- Location: Seminar Rm 2 (8.11), Garstang Building, School of Geography
Charlotte Wheeler from University College London will be presenting her work on biodiversity and above ground biomass changes following deforestation and forest degradation.
Restoration of tropical forest to mitigate the effects of climate change has received increasing attention in the international political arena over recent years. This is only set to increase following the signing of the Paris agreement last year, which states that parties should ‘enhance forest carbon stocks’ over the coming decades in order to meet emission reduction targets.
Ecological restoration of degraded tropical forest is a promising option for enhancing terrestrial carbon storage, whilst also offering additional ecosystem services including biodiversity protection. However, to date research into the rate of carbon sequestration and the biodiversity co-benefits that restored tropical forest could offer are sparse. Results from two forest restoration sites with different disturbance histories, in Kibale National Park, Uganda and in the Yayasan Sabah forestry management area, Malaysian Borneo are presented. The potential of such ecological restoration projects within the broader context of landscape scale restoration is also discussed. With a focus on the importance ecological restoration in comparison to other high carbon density tree based agricultural systems.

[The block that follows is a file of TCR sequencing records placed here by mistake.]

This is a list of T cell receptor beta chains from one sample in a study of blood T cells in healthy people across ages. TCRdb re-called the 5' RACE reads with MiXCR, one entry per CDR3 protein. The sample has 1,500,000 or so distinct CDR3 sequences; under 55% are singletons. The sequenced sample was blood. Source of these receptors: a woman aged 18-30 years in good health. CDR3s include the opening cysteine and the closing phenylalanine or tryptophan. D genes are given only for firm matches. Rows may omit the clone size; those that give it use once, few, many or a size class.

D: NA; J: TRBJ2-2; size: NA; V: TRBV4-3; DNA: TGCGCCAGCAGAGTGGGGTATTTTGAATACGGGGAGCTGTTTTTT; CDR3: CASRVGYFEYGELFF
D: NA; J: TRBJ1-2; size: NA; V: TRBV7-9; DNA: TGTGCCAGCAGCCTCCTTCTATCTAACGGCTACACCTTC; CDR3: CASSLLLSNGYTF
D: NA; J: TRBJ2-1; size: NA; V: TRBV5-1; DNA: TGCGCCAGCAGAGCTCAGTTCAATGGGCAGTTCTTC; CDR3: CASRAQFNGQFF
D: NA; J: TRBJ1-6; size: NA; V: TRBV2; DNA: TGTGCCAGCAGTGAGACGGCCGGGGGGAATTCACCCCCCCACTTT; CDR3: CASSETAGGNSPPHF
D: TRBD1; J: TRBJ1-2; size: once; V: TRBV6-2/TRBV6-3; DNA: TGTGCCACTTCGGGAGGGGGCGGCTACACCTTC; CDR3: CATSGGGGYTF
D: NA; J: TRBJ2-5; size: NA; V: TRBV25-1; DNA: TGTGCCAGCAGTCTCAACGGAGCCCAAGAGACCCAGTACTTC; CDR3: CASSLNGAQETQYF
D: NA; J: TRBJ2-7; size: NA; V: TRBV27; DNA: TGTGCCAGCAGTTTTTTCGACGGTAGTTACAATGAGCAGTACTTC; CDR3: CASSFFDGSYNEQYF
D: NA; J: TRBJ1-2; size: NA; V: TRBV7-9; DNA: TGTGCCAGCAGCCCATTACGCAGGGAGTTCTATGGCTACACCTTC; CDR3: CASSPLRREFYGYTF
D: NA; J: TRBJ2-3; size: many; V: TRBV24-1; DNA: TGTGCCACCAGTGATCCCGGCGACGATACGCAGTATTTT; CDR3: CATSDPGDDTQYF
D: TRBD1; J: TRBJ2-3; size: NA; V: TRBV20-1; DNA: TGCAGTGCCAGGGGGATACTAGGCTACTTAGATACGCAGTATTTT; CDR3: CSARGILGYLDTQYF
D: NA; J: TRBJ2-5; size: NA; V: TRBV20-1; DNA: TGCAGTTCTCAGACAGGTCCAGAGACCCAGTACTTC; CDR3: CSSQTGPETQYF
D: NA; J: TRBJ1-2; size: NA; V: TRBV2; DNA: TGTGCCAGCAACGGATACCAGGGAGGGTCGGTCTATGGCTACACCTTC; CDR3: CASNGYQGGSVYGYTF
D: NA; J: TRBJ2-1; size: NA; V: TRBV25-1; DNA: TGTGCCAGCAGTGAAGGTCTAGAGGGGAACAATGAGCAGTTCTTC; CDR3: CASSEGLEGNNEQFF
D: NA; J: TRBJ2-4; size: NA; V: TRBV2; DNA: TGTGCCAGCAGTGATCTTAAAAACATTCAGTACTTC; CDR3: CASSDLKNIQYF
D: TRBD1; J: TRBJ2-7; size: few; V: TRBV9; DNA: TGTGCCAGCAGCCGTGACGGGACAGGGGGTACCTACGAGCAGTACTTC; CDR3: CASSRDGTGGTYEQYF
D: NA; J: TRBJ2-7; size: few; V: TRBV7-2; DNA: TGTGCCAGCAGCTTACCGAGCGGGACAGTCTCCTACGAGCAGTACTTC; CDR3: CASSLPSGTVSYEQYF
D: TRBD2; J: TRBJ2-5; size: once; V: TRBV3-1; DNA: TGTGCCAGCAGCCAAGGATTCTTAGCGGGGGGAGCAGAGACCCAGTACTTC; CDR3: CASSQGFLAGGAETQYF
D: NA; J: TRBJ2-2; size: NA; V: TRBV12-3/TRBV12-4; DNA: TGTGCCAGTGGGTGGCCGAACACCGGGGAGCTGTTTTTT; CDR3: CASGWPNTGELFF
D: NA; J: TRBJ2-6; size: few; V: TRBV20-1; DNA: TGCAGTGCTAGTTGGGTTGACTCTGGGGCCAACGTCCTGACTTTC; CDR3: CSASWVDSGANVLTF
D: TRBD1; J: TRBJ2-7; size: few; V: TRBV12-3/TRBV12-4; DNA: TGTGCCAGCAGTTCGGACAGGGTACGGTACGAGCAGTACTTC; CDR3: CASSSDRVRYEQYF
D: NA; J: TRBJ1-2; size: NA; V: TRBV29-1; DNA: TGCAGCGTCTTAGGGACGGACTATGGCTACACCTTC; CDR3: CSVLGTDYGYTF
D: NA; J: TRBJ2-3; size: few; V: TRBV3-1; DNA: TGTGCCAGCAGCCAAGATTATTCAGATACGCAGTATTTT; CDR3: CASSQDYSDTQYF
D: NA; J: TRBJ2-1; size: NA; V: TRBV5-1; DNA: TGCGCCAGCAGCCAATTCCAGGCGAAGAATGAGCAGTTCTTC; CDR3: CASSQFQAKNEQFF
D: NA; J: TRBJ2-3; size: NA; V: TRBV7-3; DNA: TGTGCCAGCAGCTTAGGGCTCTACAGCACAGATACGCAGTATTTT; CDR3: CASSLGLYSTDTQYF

The seminar will be at 2pm – directions to the School of Geography can be found here.